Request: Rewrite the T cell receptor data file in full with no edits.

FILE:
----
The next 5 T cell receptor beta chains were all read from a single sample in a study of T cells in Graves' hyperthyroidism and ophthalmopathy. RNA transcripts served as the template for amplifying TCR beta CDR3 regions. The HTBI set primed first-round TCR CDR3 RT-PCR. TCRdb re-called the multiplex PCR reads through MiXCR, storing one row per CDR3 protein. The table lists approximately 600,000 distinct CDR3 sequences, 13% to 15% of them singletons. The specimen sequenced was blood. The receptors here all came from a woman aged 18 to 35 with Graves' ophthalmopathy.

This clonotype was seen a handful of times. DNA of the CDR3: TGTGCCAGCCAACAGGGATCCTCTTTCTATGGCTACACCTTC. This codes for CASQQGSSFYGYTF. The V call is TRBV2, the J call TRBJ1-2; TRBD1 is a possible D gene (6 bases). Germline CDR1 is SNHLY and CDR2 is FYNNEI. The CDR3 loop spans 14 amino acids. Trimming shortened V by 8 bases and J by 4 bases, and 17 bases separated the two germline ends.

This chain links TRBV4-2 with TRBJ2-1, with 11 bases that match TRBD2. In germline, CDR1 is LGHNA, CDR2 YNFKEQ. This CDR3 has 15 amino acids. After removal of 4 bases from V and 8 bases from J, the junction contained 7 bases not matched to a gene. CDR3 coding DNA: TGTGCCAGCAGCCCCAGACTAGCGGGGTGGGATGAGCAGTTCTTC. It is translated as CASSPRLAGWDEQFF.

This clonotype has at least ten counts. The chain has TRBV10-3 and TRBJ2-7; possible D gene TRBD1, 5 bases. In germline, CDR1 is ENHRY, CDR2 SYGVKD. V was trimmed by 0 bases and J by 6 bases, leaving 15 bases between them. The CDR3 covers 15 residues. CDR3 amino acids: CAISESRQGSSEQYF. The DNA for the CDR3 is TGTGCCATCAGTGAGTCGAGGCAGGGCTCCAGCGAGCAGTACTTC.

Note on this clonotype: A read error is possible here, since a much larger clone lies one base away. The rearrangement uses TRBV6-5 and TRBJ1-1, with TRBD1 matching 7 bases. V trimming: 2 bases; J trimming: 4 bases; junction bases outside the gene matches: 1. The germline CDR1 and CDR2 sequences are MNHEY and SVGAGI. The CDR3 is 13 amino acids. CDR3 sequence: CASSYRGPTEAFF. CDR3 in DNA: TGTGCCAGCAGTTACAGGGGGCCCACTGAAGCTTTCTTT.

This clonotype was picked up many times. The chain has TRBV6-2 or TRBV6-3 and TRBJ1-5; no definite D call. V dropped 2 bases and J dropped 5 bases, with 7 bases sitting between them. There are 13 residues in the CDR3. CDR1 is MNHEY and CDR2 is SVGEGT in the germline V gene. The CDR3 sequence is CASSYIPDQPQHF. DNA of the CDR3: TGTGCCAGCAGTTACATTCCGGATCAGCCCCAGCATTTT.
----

The next 5 T cell receptor beta chains were all read from a single sample in a study of T cells in Graves' hyperthyroidism and ophthalmopathy. RNA transcripts served as the template for amplifying TCR beta CDR3 regions. The HTBI set primed first-round TCR CDR3 RT-PCR. TCRdb re-called the multiplex PCR reads through MiXCR, storing one row per CDR3 protein. The table lists approximately 600,000 distinct CDR3 sequences, 13% to 15% of them singletons. The specimen sequenced was blood. The receptors here all came from a woman aged 18 to 35 with Graves' ophthalmopathy.

This clonotype was seen a handful of times. DNA of the CDR3: TGTGCCAGCCAACAGGGATCCTCTTTCTATGGCTACACCTTC. This codes for CASQQGSSFYGYTF. The V call is TRBV2, the J call TRBJ1-2; TRBD1 is a possible D gene (6 bases). Germline CDR1 is SNHLY and CDR2 is FYNNEI. The CDR3 loop spans 14 amino acids. Trimming shortened V by 8 bases and J by 4 bases, and 17 bases separated the two germline ends.

This chain links TRBV4-2 with TRBJ2-1, with 11 bases that match TRBD2. In germline, CDR1 is LGHNA, CDR2 YNFKEQ. This CDR3 has 15 amino acids. After removal of 4 bases from V and 8 bases from J, the junction contained 7 bases not matched to a gene. CDR3 coding DNA: TGTGCCAGCAGCCCCAGACTAGCGGGGTGGGATGAGCAGTTCTTC. It is translated as CASSPRLAGWDEQFF.

This clonotype has at least ten counts. The chain has TRBV10-3 and TRBJ2-7; possible D gene TRBD1, 5 bases. In germline, CDR1 is ENHRY, CDR2 SYGVKD. V was trimmed by 0 bases and J by 6 bases, leaving 15 bases between them. The CDR3 covers 15 residues. CDR3 amino acids: CAISESRQGSSEQYF. The DNA for the CDR3 is TGTGCCATCAGTGAGTCGAGGCAGGGCTCCAGCGAGCAGTACTTC.

Note on this clonotype: A read error is possible here, since a much larger clone lies one base away. The rearrangement uses TRBV6-5 and TRBJ1-1, with TRBD1 matching 7 bases. V trimming: 2 bases; J trimming: 4 bases; junction bases outside the gene matches: 1. The germline CDR1 and CDR2 sequences are MNHEY and SVGAGI. The CDR3 is 13 amino acids. CDR3 sequence: CASSYRGPTEAFF. CDR3 in DNA: TGTGCCAGCAGTTACAGGGGGCCCACTGAAGCTTTCTTT.

This clonotype was picked up many times. The chain has TRBV6-2 or TRBV6-3 and TRBJ1-5; no definite D call. V dropped 2 bases and J dropped 5 bases, with 7 bases sitting between them. There are 13 residues in the CDR3. CDR1 is MNHEY and CDR2 is SVGEGT in the germline V gene. The CDR3 sequence is CASSYIPDQPQHF. DNA of the CDR3: TGTGCCAGCAGTTACATTCCGGATCAGCCCCAGCATTTT.